(Bloomberg) -- Donald Trump’s Washington trial over his efforts to overturn the 2020 election was set for March 4 — the day before the Super Tuesday primaries central to his bid to regain the White House.
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US District Judge Tanya Chutkan announced the date on Monday after hearing arguments in the federal case, in which Trump is charged with conspiring to obstruct the election. Special Counsel John “Jack” Smith’s office had asked to start on Jan. 2, kicking off Trump’s crowded campaign and legal calendar next year. Trump argued to delay the trial until April 2026, long after voters decide whether the former president will get a second term.
Chutkan said during the hearing that while Jan. 2 would be too soon, Trump’s proposed date “is far beyond what is necessary” and risked witnesses becoming unavailable and memories fading. She said the public had a right to a “prompt” resolution.
Setting schedules in the four criminal cases facing Trump has been an early source of conflict, especially as the presidential primary season picks up. Super Tuesday is the day 14 states, including delegate-rich Texas and California, hold their contests. And it’s only a few weeks before Trump is scheduled to stand trial in New York on March 25 on state charges that he falsified business records in connection with hush money payments to a porn star.
Then, on May 20, he is scheduled to go to trial on federal charges that he mishandled classified documents and conspired to obstruct government efforts to get them back.
Read More: Trump Faces Prospect of Up to Six Trials During Primary Season
Trump, 77, has pleaded not guilty to the charges in all of the cases and has denounced them all as politically motivated attacks.
In a social media post on his Truth Social platform Monday, Trump called the trial schedule “just what our corrupt government wanted, SUPER TUESDAY,” and added, “I will APPEAL!”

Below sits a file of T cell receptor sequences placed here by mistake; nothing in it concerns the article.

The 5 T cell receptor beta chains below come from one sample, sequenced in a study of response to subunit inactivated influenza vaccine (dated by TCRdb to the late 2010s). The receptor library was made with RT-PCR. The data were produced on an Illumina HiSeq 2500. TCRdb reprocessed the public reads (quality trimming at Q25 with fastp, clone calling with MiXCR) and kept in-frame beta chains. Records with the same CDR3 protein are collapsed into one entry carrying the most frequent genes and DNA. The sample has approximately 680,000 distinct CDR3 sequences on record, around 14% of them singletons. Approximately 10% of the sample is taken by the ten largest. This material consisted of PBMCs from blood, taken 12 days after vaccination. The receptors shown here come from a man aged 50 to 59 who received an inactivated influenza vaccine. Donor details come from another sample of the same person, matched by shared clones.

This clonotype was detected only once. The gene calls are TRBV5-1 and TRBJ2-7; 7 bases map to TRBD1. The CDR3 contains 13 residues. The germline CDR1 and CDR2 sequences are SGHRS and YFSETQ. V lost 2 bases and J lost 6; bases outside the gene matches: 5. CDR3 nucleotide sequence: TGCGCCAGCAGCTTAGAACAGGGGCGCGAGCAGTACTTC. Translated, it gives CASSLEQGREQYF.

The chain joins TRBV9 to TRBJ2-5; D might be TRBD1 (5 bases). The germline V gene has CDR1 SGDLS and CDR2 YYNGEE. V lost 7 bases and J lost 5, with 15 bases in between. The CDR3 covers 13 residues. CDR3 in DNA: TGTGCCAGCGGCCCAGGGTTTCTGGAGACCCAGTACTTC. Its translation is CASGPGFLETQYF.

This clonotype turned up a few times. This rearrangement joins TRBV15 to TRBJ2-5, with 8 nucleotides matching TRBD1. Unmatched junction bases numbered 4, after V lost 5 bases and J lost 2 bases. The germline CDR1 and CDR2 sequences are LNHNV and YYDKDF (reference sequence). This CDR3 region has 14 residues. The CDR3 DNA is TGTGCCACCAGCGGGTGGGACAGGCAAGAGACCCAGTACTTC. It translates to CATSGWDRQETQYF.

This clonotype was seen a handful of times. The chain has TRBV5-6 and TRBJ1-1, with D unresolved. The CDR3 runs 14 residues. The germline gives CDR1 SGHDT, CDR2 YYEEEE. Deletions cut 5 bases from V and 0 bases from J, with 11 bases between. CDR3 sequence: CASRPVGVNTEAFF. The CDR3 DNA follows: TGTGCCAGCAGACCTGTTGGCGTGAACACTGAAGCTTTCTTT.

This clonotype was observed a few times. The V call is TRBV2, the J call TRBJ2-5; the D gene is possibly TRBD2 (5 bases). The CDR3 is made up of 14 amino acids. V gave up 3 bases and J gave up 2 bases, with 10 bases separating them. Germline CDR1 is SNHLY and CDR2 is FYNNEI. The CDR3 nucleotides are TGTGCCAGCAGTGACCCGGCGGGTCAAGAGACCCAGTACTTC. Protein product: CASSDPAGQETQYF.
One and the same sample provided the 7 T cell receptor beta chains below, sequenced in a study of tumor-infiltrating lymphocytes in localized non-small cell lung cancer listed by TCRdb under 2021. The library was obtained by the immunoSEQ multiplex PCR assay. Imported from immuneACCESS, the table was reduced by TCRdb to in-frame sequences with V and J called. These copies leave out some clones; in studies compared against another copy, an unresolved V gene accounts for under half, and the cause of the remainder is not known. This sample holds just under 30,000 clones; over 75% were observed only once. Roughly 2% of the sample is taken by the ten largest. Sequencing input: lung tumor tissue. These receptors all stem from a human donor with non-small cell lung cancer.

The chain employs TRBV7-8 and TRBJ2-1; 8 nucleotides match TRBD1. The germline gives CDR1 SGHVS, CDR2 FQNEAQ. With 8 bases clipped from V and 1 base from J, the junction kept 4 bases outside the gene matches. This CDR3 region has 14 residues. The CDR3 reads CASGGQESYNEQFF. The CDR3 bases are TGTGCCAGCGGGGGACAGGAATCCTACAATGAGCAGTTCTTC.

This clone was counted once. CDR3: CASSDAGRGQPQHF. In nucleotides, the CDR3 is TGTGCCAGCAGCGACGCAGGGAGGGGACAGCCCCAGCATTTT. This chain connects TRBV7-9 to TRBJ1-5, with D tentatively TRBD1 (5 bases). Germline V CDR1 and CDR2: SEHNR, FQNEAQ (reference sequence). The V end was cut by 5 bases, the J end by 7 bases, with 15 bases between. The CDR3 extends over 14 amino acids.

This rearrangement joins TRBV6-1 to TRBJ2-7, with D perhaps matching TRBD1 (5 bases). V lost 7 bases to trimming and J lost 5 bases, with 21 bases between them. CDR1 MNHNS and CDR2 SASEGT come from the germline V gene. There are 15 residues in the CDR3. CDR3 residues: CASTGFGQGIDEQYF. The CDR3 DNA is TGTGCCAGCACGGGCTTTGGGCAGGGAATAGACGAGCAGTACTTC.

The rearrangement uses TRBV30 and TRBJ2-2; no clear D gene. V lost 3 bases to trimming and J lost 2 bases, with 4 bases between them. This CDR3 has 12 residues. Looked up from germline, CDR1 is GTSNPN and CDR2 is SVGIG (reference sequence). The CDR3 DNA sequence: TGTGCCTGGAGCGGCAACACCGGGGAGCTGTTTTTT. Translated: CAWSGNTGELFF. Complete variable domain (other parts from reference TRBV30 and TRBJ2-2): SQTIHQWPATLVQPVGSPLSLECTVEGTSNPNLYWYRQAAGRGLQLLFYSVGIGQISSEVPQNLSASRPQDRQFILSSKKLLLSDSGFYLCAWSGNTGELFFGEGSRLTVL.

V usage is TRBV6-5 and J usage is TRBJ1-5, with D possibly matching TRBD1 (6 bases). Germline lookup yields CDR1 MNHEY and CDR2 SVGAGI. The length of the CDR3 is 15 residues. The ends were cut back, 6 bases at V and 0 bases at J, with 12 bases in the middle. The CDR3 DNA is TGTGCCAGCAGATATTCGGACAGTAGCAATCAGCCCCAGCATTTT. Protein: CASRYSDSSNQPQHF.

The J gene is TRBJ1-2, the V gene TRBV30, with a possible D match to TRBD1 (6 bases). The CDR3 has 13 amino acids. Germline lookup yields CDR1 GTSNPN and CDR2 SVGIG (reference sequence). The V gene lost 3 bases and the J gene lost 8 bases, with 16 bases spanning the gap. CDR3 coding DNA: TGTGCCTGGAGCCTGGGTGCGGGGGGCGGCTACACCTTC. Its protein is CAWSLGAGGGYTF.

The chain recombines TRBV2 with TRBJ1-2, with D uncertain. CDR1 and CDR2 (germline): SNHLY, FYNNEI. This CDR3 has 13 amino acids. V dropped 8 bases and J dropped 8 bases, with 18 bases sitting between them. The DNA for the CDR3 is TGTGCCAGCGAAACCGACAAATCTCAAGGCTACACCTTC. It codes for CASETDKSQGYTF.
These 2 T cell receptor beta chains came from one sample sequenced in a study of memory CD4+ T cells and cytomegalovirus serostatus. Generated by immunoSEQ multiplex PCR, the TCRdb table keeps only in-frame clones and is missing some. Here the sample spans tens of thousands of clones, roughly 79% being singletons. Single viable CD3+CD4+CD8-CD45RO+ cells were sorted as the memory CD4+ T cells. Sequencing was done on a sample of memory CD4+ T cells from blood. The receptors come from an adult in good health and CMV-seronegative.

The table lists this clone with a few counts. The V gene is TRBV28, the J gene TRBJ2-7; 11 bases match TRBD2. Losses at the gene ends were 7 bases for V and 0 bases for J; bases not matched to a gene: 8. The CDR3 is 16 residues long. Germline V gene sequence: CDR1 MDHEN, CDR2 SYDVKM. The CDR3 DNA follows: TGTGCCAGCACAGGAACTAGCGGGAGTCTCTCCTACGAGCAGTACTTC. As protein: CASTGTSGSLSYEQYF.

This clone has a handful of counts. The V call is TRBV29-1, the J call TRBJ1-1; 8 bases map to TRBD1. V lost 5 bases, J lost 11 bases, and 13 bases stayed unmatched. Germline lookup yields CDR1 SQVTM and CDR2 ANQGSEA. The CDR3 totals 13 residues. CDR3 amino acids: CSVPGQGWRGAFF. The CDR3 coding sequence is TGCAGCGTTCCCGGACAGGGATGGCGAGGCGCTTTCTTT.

Trial date orders typically can’t be appealed, and at the hearing his lawyer John Lauro didn’t tell the judge the defense planned to pursue such a course.
Lauro did lay the groundwork for an appeal if Trump is convicted. He told the judge that while Trump’s defense team would abide by her order, it couldn’t provide “adequate representation” within that time frame, and that Trump would be denied his right to effective counsel and due process.
Lauro also offered a preview of the defense’s strategy. He said he planned to argue, among other things, that this is a “selective prosecution” aimed at helping President Joe Biden’s re-election bid, that Trump is entitled to “executive immunity” given his position as president during key events in the indictment, and that the specific charges can’t apply to the alleged facts.
He said the defense might ask to pause the entire case while it pressed the immunity claim, and signaled it was an issue Trump’s lawyers were prepared to take to the US Supreme Court — a process that could take months.
Read More: Trump Georgia Trial Could Start Day Before Super Tuesday